My first impression of General Assembly was when I attended the 220th General Assembly (2012) with my family. Back then, I was only familiar with my congregation at a small church in New Jersey. I was amazed to see the large crowds of Presbyterians fill the convention center. I was blessed to witness the moderator and vice moderator election up close, hear various advisory delegates and commissioners ask questions and voice their opinions, explore the vast exhibit hall with all the different ministries and information tables, and meet amazing people doing extraordinary things for the church. After experiencing the 220th GA, I looked forward to attending future GAs. As I watched the 221st (2014) and 222nd (2016) assemblies, attending various events related to those GAs with my father Neal Presa (who served as moderator of the 220th GA), my amazement at the work of the church only increased. In fact, my desire to participate in a future GA grew. I continued to make new connections with people from around the denomination and learn church polity.
One of the things that has always struck me was the role that young adult advisory delegates (YAADs) play at GA. I remember the passion with which the YAADs spoke, whether in plenary or in their social gatherings. My father and I once visited a YAAD gathering where a Q&A session took place, and YAADs asked my father thoughtful questions, voicing their concerns to him about the future of the church. Throughout the conversation, I could tell everyone cared about each other, the church and their common faith in God. Most importantly, I felt a deep sense of community among the YAADs. I knew I wanted to be a YAAD myself one day.
Learning that I would have the opportunity to serve as a YAAD from San Diego Presbytery was (and still is) an honor and exciting moment for me. It would be dishonest of me, however, if I said I wasn’t disappointed in knowing that the format of GA225 would prevent me from seeing all of the YAADs in person. All the first Zoom calls for the GA Ministry Coordination (GA-MC) Committee (my assignment), the YAADs, and plenary had two things in common: a feeling of welcomeness within an unfamiliar group and a sense of eagerness to get to work. During Plenary 3, I was glad to see that my question was chosen for the GA co-moderator candidates to answer: “Why do you believe that both of you would work well together as co-moderators?”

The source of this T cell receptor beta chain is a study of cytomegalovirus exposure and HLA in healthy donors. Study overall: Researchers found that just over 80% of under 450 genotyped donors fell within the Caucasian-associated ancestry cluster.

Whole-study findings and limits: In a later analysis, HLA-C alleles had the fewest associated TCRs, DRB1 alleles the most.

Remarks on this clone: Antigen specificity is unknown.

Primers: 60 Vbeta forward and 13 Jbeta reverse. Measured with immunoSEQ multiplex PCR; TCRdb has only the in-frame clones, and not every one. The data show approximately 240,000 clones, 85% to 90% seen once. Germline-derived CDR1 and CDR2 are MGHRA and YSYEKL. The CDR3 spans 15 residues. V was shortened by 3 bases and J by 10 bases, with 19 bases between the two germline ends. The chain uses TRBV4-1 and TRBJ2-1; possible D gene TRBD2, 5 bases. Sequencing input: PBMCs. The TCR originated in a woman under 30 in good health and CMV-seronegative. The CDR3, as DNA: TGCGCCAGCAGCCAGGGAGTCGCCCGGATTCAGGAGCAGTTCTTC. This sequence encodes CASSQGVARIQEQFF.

I attended the GA-MC Committee meeting in person and found the process tiring but fulfilling. It was especially helpful to have other YAADs on the committee. We formed a sense of camaraderie and bolstered each other’s confidence to participate more. I noticed that we were being listened to with intent. It made us all proud to hear commissioners tell us after meetings how well they thought we did in making our voices heard. Working in committee helped me better understand parliamentary procedure in action and the issues affecting the church. Outside of committee meetings, I was glad to have made so many new relationships with the other YAADs during week four. I am grateful we got closer over such a short time.
I was impressed by the powerful statements and thoughtful questions from the other YAADs during plenaries. The feedback we received from so many people around the church was encouraging. However, many YAADs can attest that the plenary days felt like an emotional roller coaster. Some of us were frustrated with the lack of discussion on issues that we saw as highly important.
I was grateful to have the opportunity to work with some other YAADs on the eve of the final plenary in drafting/signing a letter to advocate for reconsideration of GA-MC-15: “On Determining the Format for the 226th General Assembly (2024)” as we sought a fair and equitable discussion. The YAAD group chat and nightly Zoom calls were great ways to debrief, have some laughs and enjoy each other’s presence. While GA225 may be over, the work of the PC(USA)’s young adults is not. As the co-moderators of GA225 affirmed: we are not the church of the future, we are the church now.